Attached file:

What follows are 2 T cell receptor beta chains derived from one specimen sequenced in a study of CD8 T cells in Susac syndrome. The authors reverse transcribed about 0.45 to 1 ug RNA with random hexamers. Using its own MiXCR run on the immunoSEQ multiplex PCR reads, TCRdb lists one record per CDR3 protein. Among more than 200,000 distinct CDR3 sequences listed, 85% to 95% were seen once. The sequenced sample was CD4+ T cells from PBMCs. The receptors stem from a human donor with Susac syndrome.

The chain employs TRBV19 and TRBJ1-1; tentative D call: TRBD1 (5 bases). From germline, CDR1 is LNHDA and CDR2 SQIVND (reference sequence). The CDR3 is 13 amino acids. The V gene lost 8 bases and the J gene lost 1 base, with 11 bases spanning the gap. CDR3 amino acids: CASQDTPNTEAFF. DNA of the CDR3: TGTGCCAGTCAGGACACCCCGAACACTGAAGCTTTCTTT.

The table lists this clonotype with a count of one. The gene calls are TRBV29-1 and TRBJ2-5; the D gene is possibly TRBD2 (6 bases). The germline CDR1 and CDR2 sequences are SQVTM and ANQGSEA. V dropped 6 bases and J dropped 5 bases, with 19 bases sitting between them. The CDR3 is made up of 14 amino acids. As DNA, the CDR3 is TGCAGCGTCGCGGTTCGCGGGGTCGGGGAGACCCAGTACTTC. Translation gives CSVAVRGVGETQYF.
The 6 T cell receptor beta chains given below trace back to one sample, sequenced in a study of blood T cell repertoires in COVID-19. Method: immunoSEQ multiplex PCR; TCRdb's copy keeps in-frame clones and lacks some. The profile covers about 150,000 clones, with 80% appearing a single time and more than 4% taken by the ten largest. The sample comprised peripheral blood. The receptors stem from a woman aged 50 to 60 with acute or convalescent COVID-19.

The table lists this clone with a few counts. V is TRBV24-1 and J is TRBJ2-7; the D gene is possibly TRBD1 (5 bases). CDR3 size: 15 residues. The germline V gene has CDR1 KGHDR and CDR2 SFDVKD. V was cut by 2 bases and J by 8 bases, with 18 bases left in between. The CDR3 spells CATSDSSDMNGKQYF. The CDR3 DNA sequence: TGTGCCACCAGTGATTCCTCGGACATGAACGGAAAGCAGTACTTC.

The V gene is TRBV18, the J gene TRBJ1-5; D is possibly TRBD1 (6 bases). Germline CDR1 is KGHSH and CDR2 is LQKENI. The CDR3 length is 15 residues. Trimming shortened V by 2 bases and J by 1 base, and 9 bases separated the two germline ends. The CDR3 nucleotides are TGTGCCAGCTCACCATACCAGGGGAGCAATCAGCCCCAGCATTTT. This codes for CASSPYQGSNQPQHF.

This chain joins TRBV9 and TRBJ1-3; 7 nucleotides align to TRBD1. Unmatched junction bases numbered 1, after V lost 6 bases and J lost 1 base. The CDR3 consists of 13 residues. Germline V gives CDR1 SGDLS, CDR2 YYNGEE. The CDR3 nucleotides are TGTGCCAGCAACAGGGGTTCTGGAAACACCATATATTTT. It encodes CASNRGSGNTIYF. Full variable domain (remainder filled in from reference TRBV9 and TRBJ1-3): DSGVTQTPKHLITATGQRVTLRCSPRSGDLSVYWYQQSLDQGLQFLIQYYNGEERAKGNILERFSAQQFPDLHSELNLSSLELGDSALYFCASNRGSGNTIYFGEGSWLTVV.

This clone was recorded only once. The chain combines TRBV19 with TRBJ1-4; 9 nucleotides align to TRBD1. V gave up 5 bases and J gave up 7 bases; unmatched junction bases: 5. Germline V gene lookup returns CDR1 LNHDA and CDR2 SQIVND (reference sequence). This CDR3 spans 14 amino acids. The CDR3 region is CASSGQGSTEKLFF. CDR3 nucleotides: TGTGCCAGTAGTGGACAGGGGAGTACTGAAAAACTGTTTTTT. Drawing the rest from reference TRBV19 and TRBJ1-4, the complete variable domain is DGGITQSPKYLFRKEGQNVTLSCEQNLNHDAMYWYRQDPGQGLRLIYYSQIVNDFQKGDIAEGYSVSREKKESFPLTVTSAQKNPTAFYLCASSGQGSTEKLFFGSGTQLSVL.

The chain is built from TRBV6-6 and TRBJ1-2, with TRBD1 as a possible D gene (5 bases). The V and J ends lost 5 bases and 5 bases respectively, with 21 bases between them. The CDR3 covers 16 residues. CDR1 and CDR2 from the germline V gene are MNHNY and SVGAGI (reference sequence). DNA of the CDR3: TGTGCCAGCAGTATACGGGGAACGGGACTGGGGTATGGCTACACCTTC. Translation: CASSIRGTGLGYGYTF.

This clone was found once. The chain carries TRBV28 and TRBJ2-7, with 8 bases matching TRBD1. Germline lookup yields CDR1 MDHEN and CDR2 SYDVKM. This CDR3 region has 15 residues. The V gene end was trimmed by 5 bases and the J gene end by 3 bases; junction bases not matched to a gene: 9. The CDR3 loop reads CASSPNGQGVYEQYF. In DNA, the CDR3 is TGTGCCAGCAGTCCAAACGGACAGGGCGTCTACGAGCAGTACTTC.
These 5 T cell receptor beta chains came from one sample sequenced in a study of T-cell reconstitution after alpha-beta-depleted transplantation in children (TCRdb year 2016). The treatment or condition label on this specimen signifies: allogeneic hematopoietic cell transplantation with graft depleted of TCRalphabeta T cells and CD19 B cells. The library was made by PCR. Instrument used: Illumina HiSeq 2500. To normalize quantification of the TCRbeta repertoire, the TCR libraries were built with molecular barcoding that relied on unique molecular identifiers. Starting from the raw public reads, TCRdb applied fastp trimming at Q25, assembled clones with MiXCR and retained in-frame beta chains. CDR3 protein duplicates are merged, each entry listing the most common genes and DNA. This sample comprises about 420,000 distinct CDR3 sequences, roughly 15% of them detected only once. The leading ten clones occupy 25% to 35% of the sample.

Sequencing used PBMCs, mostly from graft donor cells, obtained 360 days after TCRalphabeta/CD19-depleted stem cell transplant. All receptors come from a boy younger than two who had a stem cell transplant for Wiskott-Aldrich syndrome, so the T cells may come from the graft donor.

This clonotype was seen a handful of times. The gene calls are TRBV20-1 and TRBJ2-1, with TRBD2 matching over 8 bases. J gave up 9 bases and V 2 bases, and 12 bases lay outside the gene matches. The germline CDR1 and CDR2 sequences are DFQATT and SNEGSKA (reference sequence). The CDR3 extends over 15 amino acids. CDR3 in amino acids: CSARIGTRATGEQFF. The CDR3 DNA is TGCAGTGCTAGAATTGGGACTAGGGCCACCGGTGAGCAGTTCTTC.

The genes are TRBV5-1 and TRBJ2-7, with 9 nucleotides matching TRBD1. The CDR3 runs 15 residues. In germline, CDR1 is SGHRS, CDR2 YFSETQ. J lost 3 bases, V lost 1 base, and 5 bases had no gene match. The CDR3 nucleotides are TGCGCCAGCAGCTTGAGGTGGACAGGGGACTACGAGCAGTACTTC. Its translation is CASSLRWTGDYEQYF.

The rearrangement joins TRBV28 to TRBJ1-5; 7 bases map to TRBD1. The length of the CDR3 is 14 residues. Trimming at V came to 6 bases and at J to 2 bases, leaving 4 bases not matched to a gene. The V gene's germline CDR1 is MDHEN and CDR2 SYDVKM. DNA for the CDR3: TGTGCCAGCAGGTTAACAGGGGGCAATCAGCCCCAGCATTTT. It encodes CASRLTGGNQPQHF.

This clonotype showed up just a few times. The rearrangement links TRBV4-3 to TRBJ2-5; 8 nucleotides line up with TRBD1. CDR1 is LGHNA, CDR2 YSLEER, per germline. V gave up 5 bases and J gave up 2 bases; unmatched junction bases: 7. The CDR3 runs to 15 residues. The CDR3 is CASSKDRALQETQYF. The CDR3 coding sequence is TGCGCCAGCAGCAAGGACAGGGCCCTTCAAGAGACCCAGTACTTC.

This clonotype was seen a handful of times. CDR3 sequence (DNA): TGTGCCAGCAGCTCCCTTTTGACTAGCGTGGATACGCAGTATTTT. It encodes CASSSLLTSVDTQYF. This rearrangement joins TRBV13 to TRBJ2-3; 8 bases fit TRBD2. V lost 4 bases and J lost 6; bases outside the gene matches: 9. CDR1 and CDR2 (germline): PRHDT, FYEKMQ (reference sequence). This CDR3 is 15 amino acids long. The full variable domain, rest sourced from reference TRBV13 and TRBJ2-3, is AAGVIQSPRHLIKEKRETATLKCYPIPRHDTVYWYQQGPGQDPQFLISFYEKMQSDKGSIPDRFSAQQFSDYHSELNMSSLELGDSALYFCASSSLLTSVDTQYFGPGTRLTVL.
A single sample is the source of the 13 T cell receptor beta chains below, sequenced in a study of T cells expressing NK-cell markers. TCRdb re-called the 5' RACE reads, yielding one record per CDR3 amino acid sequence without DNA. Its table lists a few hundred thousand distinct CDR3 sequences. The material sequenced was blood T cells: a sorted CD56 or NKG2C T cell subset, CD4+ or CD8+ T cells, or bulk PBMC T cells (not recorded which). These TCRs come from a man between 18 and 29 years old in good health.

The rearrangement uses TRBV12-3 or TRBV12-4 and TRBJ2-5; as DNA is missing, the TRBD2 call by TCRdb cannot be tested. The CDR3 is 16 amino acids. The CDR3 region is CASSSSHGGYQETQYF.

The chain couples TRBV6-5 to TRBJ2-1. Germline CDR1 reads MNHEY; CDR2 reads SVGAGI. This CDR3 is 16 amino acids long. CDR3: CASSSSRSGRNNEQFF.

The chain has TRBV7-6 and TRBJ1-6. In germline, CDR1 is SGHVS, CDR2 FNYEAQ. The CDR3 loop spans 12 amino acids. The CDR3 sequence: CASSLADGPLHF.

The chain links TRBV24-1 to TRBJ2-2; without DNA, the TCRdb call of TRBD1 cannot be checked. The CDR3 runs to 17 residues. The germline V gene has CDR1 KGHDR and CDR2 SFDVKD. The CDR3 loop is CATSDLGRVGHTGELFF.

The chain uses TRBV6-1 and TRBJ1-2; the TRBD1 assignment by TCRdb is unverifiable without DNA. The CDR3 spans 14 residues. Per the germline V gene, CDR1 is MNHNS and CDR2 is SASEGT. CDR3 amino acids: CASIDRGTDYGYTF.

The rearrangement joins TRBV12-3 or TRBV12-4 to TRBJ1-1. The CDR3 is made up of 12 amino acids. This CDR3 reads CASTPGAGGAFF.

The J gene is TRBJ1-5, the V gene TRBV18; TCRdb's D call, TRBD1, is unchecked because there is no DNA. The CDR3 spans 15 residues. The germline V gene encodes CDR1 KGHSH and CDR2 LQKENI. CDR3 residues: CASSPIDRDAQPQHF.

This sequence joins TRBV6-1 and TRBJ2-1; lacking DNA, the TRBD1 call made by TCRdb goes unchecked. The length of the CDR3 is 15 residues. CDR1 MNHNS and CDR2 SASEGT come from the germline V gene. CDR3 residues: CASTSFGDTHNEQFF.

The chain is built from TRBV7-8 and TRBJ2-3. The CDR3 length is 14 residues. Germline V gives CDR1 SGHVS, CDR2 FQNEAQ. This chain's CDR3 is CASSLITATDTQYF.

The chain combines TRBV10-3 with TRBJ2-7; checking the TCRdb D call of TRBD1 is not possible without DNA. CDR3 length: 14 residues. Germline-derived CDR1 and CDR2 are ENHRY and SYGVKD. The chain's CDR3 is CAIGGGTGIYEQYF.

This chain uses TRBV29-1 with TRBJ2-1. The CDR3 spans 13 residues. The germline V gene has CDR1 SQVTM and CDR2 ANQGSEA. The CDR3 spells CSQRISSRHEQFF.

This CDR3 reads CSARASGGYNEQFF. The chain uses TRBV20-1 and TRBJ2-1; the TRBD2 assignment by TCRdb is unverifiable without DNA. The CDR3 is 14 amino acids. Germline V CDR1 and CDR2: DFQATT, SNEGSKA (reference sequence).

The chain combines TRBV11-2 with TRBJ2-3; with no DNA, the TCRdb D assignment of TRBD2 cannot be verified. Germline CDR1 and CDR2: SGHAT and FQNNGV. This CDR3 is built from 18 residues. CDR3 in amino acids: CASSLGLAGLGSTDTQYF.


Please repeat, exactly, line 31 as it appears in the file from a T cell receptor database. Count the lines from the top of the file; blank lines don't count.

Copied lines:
The chain combines TRBV11-2 with TRBJ2-3; with no DNA, the TCRdb D assignment of TRBD2 cannot be verified. Germline CDR1 and CDR2: SGHAT and FQNNGV. This CDR3 is built from 18 residues. CDR3 in amino acids: CASSLGLAGLGSTDTQYF.